Two men were charged with conspiring to commit computer intrusions. This maximum penalty carries a 10 year sentence.
American citizens Peter Lyman, Daniel Abaev, and Peter Lyman devised an idea where taxi drivers would be paid to hijack the dispatch system so that they could get to the top, rather than waiting in line.
After running the scheme for many years, the two men were arrested in Queens. US Attorney Damien Williams stated, “These defendants now face severe criminal charges for the their alleged cybercrime.”
Williams explained, “For years the defendants’ hacking prevented honest drivers from charging JFK fares in the order they arrived.”
John Jay, Inspector General of the Port Authority, stated that “this complex, internationally coordinated plot allegedly targeted difficult-working taxi drivers trying make a decent existence.”
They were allegedly operating their scheme with assistance from Russian hackers from September 2019 to September 2020.
Usually, taxi drivers must wait at a particular batch before the dispatch system assigns their station. They are often required to wait for several hours before they are assigned to a station.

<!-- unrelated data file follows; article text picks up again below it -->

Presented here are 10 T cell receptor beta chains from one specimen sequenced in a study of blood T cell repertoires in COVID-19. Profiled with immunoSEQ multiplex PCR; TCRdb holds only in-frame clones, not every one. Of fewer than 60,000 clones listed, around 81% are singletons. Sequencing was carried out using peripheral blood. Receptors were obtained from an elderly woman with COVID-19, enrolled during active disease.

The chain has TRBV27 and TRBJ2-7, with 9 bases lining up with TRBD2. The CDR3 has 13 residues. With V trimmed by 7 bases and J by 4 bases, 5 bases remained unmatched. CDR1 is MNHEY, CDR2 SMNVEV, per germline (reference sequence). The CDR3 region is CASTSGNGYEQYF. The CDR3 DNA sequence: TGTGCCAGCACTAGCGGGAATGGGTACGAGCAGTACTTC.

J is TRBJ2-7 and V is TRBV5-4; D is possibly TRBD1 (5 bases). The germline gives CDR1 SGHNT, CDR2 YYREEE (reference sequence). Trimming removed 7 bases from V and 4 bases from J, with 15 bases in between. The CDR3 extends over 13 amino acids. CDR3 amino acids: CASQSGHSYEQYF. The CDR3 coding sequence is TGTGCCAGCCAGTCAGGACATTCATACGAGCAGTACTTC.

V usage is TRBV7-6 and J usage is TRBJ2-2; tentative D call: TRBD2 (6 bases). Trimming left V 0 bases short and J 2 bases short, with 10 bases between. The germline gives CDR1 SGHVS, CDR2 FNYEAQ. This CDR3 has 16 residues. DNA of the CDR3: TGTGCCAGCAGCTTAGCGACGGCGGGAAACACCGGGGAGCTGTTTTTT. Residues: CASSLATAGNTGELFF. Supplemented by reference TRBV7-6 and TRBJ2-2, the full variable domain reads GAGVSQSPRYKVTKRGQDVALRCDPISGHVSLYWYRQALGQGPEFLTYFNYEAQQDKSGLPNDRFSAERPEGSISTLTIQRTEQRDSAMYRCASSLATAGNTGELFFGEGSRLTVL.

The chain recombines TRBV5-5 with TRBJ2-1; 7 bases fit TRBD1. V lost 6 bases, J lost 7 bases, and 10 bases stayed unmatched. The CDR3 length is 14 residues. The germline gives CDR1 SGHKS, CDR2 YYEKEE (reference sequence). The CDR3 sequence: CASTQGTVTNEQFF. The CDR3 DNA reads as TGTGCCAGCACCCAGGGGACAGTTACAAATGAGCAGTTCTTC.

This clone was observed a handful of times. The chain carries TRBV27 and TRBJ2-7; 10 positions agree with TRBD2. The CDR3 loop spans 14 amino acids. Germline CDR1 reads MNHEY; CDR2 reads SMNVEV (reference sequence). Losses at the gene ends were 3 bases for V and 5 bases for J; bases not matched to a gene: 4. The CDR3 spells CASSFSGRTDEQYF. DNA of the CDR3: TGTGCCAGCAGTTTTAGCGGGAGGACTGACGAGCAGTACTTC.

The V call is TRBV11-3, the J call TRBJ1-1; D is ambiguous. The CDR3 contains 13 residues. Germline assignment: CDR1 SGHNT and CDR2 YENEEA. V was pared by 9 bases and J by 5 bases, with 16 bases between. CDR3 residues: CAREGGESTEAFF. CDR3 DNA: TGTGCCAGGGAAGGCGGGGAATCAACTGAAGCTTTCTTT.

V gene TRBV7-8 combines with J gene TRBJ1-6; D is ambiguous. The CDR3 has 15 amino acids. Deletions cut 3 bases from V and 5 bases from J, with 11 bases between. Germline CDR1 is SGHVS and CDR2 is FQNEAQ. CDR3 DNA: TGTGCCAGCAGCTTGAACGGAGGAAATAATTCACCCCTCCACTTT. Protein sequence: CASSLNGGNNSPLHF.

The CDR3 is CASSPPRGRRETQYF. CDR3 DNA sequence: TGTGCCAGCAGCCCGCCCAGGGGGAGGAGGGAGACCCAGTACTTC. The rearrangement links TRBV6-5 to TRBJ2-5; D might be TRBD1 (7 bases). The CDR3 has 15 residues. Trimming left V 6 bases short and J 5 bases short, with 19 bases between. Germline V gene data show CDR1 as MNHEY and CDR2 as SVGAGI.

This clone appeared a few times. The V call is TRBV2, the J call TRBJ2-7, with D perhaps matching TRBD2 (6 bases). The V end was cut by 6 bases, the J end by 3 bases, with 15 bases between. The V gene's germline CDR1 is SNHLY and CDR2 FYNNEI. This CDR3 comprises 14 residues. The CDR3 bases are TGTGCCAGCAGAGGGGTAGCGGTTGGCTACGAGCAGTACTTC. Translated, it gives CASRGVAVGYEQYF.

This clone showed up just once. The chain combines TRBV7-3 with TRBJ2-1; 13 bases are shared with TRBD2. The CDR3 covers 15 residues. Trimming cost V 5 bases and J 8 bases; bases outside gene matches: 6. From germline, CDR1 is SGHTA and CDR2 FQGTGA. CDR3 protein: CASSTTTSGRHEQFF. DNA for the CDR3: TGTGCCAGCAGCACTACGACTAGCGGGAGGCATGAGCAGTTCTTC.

Leyman, Abayev, and Leyman tried different methods to gain access the transmission system. One was to bribe operators to insert a flash-drive containing malware. malwareThe system can hack Wi-Fi connections to steal tablets. End point hardware.
They appear to have succeeded as at November 2019. Drivers heard that hackers would charge $10 to get ahead of the pack. The hackers even offered a refer a friend scheme where drivers could get their fees waived if other drivers were hired.
The messages between the parties were also revealed, including “I know that the Pentagon is being hacked.”[.]. We cannot penetrate the taxi industry.[?]”, which was sent by Abayev from Russia to a hacker.
Hackers and drivers have also used group chat to communicate. Hackers send “open store” messages when they have access the transmission system. They also provide advice on how you can avoid detection by avoiding certain areas.
The scheme involved the purchase of up to 1,000 taxis each day. The Complex Fraud and Cybercrime Unit of the South American District Attorney’s Office in New York is currently prosecuting the case.
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